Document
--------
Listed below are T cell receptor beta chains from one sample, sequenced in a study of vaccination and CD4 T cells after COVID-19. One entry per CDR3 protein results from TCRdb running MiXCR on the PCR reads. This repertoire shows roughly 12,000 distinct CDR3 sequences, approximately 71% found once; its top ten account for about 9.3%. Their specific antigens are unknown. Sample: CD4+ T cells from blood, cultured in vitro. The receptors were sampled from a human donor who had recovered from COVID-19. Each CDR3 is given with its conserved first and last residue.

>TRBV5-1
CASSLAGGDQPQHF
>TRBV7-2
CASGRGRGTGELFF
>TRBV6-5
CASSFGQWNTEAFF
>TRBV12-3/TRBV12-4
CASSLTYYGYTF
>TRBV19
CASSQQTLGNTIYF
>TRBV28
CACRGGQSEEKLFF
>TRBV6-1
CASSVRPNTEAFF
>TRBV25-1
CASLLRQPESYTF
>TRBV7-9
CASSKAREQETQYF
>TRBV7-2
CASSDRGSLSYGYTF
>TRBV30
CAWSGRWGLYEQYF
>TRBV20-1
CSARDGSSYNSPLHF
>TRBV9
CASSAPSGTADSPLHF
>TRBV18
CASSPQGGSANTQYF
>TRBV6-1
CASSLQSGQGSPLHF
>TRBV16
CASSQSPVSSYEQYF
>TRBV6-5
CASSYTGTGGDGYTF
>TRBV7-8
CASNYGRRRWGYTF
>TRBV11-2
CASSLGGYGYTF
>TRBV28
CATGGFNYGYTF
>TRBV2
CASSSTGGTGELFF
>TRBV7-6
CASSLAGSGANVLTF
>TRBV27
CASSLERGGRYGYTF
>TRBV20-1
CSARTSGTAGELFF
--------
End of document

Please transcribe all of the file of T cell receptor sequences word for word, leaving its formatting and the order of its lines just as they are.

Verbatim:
Listed below are T cell receptor beta chains from one sample, sequenced in a study of vaccination and CD4 T cells after COVID-19. One entry per CDR3 protein results from TCRdb running MiXCR on the PCR reads. This repertoire shows roughly 12,000 distinct CDR3 sequences, approximately 71% found once; its top ten account for about 9.3%. Their specific antigens are unknown. Sample: CD4+ T cells from blood, cultured in vitro. The receptors were sampled from a human donor who had recovered from COVID-19. Each CDR3 is given with its conserved first and last residue.

>TRBV5-1
CASSLAGGDQPQHF
>TRBV7-2
CASGRGRGTGELFF
>TRBV6-5
CASSFGQWNTEAFF
>TRBV12-3/TRBV12-4
CASSLTYYGYTF
>TRBV19
CASSQQTLGNTIYF
>TRBV28
CACRGGQSEEKLFF
>TRBV6-1
CASSVRPNTEAFF
>TRBV25-1
CASLLRQPESYTF
>TRBV7-9
CASSKAREQETQYF
>TRBV7-2
CASSDRGSLSYGYTF
>TRBV30
CAWSGRWGLYEQYF
>TRBV20-1
CSARDGSSYNSPLHF
>TRBV9
CASSAPSGTADSPLHF
>TRBV18
CASSPQGGSANTQYF
>TRBV6-1
CASSLQSGQGSPLHF
>TRBV16
CASSQSPVSSYEQYF
>TRBV6-5
CASSYTGTGGDGYTF
>TRBV7-8
CASNYGRRRWGYTF
>TRBV11-2
CASSLGGYGYTF
>TRBV28
CATGGFNYGYTF
>TRBV2
CASSSTGGTGELFF
>TRBV7-6
CASSLAGSGANVLTF
>TRBV27
CASSLERGGRYGYTF
>TRBV20-1
CSARTSGTAGELFF